Most experts agree that you need to spend several months preparing for the SAT. So, many students take advantage of the summer to do just that. If your student will be taking the new SAT this fall, he needs to start preparing now.
As a reminder, here are the changes to the new SAT:
- Two sections: verbal and match
- The essay section is optional
- No penalty for wrong answers
- Focus on relevant vocabulary in context
- Scored on a scale of 400 to 1600 points – 200-800 for each section
[Related – The New SAT: What You Need to Know]
How to study for the SAT:
- Take practice tests. We all know that practice makes perfect, well maybe not perfect in this case, but it certainly helps. There are many practice tests on the College Board website. You can even get a daily app for a question a day. There are also sample study plans to help schedule your time.
- Know the test structure. The College Board also provides insights into each section including sample questions, the section structure, and what the section measures. Here’s what you need to know about reading, math and writing. Familiarizing yourself with each section will help you prepare for the SAT.
- Read. Practice reading articles on unfamiliar subject. Read a few paragraphs, then stop and try to identify the author’s argument. This will help you on the SAT reading comprehension passages, which are usually pretty dull subject matter. Also, read as much as you can over the summer, it doesn’t matter what. Reading in general will help comprehension and vocabulary.
- Write practice essays. If you’re planning to do the essay section, you’ll be asked to read a passage and discuss how the author effectively builds an argument. When practicing, focus on the most relevant features of the passage. Essays should not explain whether you agree with the author’s claims, but rather explain how the author builds an argument to persuade his or her audience. See examples on the College Board website.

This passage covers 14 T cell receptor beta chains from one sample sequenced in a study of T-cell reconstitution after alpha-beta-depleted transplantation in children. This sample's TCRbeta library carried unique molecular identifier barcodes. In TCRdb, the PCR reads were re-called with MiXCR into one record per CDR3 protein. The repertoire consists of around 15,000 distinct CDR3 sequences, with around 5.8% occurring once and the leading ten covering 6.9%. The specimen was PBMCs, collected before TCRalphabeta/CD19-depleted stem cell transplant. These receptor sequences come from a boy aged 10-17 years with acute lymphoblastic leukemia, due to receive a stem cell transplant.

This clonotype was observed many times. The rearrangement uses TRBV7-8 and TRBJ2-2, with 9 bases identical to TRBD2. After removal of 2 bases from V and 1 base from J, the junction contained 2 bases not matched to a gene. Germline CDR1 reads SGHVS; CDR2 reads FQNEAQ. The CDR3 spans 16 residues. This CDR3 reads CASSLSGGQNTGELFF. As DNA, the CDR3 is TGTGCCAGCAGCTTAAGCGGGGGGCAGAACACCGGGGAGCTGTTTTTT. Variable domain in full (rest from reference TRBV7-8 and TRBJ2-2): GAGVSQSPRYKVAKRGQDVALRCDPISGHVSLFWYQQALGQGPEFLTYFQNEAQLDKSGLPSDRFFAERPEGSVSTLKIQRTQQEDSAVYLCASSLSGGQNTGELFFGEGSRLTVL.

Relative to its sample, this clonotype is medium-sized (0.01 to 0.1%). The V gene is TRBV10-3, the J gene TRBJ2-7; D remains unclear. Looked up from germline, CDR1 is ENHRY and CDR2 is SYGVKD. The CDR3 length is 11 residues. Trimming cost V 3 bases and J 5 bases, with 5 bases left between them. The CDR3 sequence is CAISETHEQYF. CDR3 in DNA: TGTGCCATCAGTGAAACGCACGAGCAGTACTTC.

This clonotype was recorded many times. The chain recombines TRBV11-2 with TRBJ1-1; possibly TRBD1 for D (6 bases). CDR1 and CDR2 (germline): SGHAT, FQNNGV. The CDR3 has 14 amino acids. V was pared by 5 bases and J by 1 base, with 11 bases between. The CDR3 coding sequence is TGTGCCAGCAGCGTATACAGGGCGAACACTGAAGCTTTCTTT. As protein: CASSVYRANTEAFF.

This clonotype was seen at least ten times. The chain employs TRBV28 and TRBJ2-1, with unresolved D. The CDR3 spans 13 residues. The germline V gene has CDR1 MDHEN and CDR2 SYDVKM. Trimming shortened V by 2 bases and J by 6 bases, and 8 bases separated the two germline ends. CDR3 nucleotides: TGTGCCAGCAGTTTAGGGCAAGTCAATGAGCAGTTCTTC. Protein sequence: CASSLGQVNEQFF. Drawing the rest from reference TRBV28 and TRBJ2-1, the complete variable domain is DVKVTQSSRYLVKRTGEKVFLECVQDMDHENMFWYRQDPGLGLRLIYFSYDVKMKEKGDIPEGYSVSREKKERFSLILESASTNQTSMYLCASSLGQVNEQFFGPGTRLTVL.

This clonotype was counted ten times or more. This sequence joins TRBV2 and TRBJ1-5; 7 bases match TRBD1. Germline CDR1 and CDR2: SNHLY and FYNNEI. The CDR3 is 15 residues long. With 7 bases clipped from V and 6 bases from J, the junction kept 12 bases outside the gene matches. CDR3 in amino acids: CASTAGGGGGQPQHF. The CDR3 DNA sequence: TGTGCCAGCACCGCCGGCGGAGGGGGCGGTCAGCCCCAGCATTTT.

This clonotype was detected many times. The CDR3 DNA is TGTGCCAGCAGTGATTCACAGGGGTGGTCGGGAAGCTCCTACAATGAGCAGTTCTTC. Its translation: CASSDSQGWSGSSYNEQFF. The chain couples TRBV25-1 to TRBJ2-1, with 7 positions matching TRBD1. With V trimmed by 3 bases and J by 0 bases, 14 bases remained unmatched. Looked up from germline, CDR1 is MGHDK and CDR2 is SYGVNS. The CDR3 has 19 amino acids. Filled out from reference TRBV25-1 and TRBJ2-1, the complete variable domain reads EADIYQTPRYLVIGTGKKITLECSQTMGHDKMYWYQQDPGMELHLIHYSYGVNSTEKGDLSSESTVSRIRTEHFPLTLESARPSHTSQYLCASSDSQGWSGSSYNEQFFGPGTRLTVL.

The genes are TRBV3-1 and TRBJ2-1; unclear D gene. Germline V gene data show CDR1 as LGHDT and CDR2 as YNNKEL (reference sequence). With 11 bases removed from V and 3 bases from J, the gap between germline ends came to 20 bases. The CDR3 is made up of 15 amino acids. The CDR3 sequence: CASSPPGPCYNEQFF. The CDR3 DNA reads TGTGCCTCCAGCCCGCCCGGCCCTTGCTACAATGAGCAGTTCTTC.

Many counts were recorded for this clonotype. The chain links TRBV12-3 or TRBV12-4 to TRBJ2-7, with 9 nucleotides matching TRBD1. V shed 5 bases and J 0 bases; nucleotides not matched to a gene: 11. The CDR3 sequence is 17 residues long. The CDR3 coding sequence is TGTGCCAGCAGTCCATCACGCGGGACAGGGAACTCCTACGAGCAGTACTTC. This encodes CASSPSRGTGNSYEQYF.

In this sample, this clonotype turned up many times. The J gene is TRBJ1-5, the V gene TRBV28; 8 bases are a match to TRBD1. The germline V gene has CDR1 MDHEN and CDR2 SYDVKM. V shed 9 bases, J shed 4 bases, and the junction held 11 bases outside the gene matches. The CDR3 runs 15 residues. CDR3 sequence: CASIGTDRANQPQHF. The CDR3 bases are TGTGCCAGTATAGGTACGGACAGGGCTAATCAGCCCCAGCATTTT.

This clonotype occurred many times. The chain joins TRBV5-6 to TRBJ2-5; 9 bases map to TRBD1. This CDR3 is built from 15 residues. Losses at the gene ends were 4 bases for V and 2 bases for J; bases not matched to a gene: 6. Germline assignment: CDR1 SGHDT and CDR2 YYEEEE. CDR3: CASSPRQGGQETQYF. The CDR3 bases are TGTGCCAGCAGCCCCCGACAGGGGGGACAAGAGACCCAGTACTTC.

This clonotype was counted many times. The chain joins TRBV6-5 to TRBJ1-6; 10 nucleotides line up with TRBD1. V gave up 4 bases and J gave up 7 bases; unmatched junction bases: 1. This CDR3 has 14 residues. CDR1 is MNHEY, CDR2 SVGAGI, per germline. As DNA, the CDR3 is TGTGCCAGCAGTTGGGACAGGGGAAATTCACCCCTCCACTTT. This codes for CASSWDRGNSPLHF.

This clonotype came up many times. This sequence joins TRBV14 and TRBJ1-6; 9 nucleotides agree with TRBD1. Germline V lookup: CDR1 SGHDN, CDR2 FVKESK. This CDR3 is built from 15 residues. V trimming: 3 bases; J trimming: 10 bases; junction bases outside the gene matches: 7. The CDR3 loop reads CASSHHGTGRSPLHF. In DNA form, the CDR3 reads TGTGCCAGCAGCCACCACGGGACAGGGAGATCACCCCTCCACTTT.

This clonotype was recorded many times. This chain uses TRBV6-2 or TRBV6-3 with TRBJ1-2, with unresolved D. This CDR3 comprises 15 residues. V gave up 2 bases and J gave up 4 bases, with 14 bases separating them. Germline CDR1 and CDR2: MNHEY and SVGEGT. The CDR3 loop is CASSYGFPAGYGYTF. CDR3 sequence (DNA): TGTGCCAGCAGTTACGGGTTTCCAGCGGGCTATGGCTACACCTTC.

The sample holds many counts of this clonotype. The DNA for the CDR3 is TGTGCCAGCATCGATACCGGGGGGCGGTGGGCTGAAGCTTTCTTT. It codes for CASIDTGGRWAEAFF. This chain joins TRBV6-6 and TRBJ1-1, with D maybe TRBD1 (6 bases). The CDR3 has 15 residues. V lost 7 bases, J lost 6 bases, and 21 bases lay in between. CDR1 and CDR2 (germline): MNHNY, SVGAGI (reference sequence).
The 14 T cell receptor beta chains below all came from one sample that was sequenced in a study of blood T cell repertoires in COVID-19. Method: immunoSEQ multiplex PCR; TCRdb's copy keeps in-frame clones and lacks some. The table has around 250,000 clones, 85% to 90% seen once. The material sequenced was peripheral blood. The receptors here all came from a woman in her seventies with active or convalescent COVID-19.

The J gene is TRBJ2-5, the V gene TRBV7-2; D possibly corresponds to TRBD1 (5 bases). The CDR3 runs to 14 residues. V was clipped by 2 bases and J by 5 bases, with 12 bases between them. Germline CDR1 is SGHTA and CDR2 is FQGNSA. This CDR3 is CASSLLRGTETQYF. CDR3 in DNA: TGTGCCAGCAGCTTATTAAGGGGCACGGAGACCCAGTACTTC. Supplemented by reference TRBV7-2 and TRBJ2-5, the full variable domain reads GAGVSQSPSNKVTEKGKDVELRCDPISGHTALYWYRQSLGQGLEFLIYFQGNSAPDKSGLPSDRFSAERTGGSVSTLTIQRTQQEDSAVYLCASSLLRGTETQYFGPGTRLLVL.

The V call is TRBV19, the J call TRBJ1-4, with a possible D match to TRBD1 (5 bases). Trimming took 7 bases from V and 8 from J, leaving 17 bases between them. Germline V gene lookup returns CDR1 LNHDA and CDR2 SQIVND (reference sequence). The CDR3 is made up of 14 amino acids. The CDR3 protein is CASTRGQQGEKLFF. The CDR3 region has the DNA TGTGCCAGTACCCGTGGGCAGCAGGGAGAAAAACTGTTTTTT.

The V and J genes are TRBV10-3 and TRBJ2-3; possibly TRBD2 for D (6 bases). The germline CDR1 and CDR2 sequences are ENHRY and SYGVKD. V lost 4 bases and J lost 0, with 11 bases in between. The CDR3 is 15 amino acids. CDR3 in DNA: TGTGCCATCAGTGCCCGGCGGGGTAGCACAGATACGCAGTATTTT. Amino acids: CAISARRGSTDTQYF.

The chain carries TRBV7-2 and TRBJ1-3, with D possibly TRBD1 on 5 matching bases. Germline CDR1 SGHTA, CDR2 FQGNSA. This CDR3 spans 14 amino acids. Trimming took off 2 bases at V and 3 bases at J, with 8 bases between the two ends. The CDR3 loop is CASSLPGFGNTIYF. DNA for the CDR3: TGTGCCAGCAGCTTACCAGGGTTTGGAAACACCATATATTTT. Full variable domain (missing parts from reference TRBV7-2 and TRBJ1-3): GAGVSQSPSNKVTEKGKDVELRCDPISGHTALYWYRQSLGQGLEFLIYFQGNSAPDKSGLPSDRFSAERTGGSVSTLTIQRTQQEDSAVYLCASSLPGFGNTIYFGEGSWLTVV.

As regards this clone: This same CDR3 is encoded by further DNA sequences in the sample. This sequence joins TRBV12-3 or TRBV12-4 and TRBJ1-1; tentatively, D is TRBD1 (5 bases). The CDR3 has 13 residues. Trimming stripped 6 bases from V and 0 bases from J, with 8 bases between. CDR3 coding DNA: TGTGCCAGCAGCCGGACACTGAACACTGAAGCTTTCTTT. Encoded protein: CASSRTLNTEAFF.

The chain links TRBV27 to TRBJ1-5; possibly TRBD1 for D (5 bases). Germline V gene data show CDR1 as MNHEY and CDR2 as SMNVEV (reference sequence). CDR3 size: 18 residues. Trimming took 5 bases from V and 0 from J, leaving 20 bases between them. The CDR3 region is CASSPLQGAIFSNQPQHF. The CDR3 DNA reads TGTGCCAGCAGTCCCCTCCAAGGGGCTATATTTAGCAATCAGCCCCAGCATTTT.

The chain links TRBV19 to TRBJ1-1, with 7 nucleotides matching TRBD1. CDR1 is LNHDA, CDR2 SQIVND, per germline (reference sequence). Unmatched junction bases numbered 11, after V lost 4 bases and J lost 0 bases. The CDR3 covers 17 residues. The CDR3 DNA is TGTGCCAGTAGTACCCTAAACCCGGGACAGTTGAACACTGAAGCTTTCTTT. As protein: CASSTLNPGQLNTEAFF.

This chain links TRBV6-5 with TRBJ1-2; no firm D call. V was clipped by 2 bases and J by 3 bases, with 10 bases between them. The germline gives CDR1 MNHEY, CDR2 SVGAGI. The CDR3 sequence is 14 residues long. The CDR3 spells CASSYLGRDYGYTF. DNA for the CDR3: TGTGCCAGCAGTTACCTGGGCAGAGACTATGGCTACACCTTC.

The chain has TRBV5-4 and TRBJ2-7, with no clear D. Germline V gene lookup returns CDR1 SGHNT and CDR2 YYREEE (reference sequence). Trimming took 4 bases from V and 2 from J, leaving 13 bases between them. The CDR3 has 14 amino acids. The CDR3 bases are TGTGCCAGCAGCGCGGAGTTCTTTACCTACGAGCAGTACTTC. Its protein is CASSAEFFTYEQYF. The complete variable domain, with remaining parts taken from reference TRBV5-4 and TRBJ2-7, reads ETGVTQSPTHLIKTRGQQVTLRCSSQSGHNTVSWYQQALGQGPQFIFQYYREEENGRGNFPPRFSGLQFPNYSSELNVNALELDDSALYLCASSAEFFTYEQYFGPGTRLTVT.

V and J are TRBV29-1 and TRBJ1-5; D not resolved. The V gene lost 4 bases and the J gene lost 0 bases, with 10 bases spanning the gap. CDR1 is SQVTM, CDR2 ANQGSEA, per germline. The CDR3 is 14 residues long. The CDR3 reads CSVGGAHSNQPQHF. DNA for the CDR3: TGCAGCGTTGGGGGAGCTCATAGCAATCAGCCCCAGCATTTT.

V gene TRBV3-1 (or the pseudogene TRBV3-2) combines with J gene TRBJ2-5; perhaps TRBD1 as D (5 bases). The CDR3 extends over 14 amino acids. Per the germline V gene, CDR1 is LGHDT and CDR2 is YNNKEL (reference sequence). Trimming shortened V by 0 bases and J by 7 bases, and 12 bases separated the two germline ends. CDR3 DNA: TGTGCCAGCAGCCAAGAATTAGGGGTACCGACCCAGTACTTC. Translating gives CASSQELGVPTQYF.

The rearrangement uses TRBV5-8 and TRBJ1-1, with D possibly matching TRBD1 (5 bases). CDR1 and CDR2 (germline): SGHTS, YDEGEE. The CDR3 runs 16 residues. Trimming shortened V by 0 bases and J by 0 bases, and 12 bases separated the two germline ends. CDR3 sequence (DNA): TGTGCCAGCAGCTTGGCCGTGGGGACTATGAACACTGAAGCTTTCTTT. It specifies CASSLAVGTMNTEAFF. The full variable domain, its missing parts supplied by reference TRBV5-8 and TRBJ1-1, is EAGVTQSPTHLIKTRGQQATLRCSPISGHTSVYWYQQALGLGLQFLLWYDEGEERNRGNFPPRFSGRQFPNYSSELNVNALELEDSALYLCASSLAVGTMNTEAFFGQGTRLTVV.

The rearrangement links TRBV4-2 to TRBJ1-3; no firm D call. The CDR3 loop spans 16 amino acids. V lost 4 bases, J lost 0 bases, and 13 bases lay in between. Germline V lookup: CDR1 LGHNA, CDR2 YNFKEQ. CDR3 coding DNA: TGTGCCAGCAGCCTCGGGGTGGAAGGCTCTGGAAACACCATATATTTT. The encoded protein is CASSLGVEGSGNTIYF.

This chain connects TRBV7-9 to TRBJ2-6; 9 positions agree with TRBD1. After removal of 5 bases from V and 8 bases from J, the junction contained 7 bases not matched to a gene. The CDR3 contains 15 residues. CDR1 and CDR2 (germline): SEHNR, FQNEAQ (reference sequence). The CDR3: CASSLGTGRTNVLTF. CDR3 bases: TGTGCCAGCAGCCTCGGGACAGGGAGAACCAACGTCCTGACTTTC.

- Memorize rules and formulas. While the SAT will give you some geometry formulas at the beginning of the test, you should still memorize formulas. Make sure to know area formulas, the Pythagorean Theorem, the average formula, special triangle rules, and exponent rules. It will save you precious time.
- Use online resources. Khan Academy and the College Board offer plenty of useful information and practice. Take advantage of the free information provided.
[Related – What You Need to Know About SAT Testing]
Helpful test strategies:
- Always guess. Remember there’s no penalty for wrong answers.
- Look for wrong answers. Use the process of elimination to cross off answers you know are incorrect. By eliminating one possibility, you’ll still have a 1:3 chance of guessing correctly.
- Come back to difficult questions. Don’t spend more than a minute trying to figure out a question. Circle any questions that you skip so you can find them when you go back through the section. Lingering on hard questions could cost you easy points if it means you’re not getting to questions later in the section.
- Use all the space for your essay. Make sure your essay is long and well planned. Try not to leave any space in the margins except for indentations to introduce new paragraphs. Do not skip lines; they could be filled with your point-earning words.
Even with online resources, many students still need dedicated time to focus on SAT preparation and improve their results with individual and personalized help.
We offer SAT (and ACT) test preparation. Your high school student can come for one-on-one tutoring or get together with some friends for some small group sessions. However you like to work, take advantage of summer to get a jump start on fall testing. Summer tutoring is available from June 13 through August 19.
Get ahead this summer and learn how to study for the SAT!